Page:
Churching of Women

Marie Heilbrunn

In December 1810, the new Governor of NSW, Lachlan Macquarie, issued orders that Chaplains and Assistant Chaplains keep exact Registers of Marriages, Christenings, Churching of Women and Funerals which they performed, and to make a correct Return thereof once in every quarter to the Secretary's Office at Sydney the said Registers were required to contain the Marriages, Christenings, Churchings, and Funerals, as of all Convicts and Prisoners as well as Free Persons.

Until recently I was unaware that Churching existed!

I was transcribing some births and baptisms on Reel of Early Church Records at Wyong Family History Group, when "Churchings" appeared. I asked the research room assistant who was on duty that day, what they were and she enlightened me, although she was unaware at the time that any had taken place in Australia. This led me to do some research at home: I found the following in Wikipedia, the free online encyclopedia:

churched, church·ing, church·es
To conduct a church service for, especially to perform a religious service for (a woman after childbirth).

In Christian tradition churching of women was the ceremony wherein a blessing was given to mothers after recovery from childbirth. The ceremony included thanksgiving for the woman's survival of childbirth, and was performed even when the child had been stillborn, or died unbaptised. Although the ceremony itself contains no elements of purification, it has been attributed to Leviticus 12 2:8, where women are declared unclean after birth. It was formerly regarded as unlucky for a woman to leave her house to go out at all after confinement till she went to be churched.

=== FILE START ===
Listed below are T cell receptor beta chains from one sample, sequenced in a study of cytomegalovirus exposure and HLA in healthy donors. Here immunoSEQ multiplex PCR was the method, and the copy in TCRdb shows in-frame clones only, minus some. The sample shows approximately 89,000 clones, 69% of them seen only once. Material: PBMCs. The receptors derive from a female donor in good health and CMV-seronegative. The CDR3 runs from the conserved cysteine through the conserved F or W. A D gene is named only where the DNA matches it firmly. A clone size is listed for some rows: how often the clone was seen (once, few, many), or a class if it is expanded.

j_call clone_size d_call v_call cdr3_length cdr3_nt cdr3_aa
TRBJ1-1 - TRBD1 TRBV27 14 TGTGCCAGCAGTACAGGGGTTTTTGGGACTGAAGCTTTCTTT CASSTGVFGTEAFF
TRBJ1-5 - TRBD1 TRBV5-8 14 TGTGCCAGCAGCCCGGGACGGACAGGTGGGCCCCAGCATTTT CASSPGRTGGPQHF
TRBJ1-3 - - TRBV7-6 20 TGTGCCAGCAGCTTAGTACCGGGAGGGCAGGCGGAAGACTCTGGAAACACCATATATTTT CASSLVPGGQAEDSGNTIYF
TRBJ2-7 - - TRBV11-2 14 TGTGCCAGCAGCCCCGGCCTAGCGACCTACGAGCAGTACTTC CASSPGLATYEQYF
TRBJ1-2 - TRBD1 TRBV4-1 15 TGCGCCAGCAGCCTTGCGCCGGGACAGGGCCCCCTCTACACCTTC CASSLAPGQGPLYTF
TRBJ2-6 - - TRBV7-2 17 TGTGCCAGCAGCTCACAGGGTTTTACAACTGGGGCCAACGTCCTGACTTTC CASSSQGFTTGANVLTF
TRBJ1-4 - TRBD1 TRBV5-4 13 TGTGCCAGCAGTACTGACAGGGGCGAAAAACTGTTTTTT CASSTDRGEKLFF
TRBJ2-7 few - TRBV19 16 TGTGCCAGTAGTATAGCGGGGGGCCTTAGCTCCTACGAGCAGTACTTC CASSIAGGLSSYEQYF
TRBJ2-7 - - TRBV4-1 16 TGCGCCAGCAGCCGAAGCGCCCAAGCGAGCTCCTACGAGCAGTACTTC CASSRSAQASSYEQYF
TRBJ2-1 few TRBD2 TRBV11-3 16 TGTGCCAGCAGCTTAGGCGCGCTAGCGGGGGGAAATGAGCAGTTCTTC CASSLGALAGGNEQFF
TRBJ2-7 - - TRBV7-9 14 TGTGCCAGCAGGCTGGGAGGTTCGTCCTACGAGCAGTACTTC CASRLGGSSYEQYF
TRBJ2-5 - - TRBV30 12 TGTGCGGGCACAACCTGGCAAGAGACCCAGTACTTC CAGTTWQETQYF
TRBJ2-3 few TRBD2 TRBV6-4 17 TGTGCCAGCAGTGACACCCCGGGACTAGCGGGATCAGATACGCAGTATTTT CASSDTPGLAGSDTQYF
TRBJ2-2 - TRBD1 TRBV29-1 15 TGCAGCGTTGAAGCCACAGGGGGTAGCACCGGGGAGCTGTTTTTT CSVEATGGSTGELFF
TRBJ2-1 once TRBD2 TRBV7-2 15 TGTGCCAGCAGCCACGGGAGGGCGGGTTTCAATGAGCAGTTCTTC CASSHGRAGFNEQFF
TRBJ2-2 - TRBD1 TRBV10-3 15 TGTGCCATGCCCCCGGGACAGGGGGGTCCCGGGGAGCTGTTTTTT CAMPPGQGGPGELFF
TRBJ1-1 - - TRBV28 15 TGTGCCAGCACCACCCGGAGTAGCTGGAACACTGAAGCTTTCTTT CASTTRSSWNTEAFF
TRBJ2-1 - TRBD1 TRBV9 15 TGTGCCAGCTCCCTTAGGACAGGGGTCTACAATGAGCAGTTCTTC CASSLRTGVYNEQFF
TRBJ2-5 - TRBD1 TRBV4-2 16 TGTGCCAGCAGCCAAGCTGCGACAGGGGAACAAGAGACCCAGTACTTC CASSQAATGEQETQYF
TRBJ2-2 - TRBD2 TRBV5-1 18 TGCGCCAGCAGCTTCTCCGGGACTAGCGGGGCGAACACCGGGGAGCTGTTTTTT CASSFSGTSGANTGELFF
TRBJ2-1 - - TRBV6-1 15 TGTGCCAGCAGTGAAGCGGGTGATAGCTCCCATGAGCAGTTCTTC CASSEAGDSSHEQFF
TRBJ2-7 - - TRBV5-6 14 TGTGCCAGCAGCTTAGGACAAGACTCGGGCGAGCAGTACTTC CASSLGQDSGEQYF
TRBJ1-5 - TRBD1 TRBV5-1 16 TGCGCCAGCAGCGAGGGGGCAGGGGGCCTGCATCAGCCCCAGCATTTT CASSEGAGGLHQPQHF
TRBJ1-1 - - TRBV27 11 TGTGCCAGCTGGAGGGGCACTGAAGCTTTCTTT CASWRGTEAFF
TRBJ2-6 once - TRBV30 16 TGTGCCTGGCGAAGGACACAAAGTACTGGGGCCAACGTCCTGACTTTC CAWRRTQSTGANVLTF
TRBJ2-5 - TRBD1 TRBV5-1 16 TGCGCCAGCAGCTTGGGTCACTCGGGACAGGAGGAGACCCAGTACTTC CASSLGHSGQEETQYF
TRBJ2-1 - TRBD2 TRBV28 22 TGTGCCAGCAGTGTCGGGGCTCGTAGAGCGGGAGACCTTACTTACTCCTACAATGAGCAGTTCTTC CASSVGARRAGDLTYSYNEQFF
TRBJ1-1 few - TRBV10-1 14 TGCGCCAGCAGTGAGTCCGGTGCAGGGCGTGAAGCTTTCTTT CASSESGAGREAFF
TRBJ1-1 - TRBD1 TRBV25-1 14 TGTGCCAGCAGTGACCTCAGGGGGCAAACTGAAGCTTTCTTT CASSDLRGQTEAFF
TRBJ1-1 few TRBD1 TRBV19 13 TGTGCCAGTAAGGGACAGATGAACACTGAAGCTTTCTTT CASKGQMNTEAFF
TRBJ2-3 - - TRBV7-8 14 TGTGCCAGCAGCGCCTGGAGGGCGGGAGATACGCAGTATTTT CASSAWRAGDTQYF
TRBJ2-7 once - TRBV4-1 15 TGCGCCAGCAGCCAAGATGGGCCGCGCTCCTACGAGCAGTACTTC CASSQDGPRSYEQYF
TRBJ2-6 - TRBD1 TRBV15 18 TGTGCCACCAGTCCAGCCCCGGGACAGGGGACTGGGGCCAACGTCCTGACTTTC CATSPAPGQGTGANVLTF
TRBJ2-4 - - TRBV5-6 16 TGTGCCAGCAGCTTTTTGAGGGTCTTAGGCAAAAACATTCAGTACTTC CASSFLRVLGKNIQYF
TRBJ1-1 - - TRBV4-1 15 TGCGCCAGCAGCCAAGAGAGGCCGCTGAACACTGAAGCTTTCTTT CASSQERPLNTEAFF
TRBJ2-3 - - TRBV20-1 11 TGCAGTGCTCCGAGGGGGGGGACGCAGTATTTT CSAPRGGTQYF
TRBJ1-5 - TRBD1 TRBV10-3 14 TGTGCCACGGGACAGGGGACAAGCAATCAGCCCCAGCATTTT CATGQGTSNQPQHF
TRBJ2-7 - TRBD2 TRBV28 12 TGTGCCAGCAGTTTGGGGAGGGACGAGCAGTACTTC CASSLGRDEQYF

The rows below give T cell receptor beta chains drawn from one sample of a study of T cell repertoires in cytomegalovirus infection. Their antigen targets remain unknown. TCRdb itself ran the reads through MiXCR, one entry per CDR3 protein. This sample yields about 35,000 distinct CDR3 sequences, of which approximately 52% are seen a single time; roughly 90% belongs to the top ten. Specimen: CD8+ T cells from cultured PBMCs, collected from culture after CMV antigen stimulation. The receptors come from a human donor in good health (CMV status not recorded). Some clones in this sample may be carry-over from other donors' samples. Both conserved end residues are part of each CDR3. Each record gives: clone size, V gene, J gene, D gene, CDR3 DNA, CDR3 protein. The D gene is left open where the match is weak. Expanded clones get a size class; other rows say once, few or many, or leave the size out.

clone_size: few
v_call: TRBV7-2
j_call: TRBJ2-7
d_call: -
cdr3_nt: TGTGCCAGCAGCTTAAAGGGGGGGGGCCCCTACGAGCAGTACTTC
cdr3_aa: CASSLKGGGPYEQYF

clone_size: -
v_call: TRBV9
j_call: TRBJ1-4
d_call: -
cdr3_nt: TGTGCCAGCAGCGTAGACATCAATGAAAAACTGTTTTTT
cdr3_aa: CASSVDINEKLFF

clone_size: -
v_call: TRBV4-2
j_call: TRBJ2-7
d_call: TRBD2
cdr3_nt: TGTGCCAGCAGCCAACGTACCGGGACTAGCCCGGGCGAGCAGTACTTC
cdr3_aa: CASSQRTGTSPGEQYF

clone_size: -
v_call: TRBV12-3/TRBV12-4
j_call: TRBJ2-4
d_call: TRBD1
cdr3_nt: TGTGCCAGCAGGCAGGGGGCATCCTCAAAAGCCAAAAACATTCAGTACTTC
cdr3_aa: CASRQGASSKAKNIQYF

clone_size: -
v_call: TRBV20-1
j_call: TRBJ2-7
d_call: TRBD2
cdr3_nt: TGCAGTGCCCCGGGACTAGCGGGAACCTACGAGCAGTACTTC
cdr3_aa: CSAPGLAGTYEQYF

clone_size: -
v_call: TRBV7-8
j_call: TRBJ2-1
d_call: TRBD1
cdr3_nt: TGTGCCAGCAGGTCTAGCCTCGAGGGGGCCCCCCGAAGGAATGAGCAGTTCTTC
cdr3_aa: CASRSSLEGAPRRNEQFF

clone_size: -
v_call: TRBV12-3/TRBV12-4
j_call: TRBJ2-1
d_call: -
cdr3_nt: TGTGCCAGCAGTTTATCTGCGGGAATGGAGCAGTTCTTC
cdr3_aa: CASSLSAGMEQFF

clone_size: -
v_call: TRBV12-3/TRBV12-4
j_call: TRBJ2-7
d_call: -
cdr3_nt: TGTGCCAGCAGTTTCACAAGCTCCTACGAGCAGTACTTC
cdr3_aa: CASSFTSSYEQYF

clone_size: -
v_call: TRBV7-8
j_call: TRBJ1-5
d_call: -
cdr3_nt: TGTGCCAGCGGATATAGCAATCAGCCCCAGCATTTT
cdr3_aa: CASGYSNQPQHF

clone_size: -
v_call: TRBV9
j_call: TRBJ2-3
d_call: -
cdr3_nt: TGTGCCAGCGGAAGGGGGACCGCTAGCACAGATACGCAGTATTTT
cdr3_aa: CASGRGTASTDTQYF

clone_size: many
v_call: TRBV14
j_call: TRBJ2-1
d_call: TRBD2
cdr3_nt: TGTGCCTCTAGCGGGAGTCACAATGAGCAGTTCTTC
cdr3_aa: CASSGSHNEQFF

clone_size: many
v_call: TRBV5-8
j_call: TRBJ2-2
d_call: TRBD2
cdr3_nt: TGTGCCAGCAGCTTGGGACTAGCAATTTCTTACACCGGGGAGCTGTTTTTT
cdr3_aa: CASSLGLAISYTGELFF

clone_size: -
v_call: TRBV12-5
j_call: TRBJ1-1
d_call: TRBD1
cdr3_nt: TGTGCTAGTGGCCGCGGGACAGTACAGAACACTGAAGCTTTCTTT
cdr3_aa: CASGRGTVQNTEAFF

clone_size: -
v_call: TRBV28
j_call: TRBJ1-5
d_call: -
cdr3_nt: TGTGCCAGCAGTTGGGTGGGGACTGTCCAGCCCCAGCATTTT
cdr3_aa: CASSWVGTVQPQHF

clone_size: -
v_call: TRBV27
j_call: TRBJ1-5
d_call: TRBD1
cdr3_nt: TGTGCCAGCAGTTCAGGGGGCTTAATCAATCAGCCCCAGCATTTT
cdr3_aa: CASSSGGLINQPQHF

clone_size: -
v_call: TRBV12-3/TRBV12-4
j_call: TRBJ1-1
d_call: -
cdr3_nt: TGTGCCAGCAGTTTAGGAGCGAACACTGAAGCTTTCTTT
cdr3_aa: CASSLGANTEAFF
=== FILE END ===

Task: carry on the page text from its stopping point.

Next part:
My ancestors, Ann Griffin and Thomas Bates were married at St Philip's Church of England Church, Sydney by the Reverend Richard Johnson, on the 12th of May 1800, and had their eight children Baptised or Christened (depending on the Minister's Register) at St Philip's, although I could only find the three Churchings listed below:

Ann Bates Churching on the27th of September 1812, son William Bates, baptised the same day
Ann Bates Churching on the 10th of October 1814, James Bates, son was not baptised until 26th of February 1815
Ann Bates Churching on the 25th of May 1817, daughter Ann Bates was baptised the same day.

Interestingly, I also found the baptism entry for the following:

"Lachlan, Son of Major General Lachlan Macquarie, Governor of New South Wales, and Elizabeth Henrietta, his Wife: born at Sydney Monday 28th of March 1814, Privately Baptised 18th April and Publicly Christened Sunday 1st of May 1814."

"William Macquarie, son of Lt.Col. George Molle, Lt Governor of New South Wales and Catherine, his wife, born at sea 24th of December 1813, Privately Baptized 14th of February and Publicly Christened 1st of May 1814."

When Churchings were discussed at my U3A Creative Writing class, one of the participants remembered that she had the ceremony performed on her in a Catholic Church in London after the birth of her first child, but not for her subsequent children. However, it seems the practice is no longer carried out.

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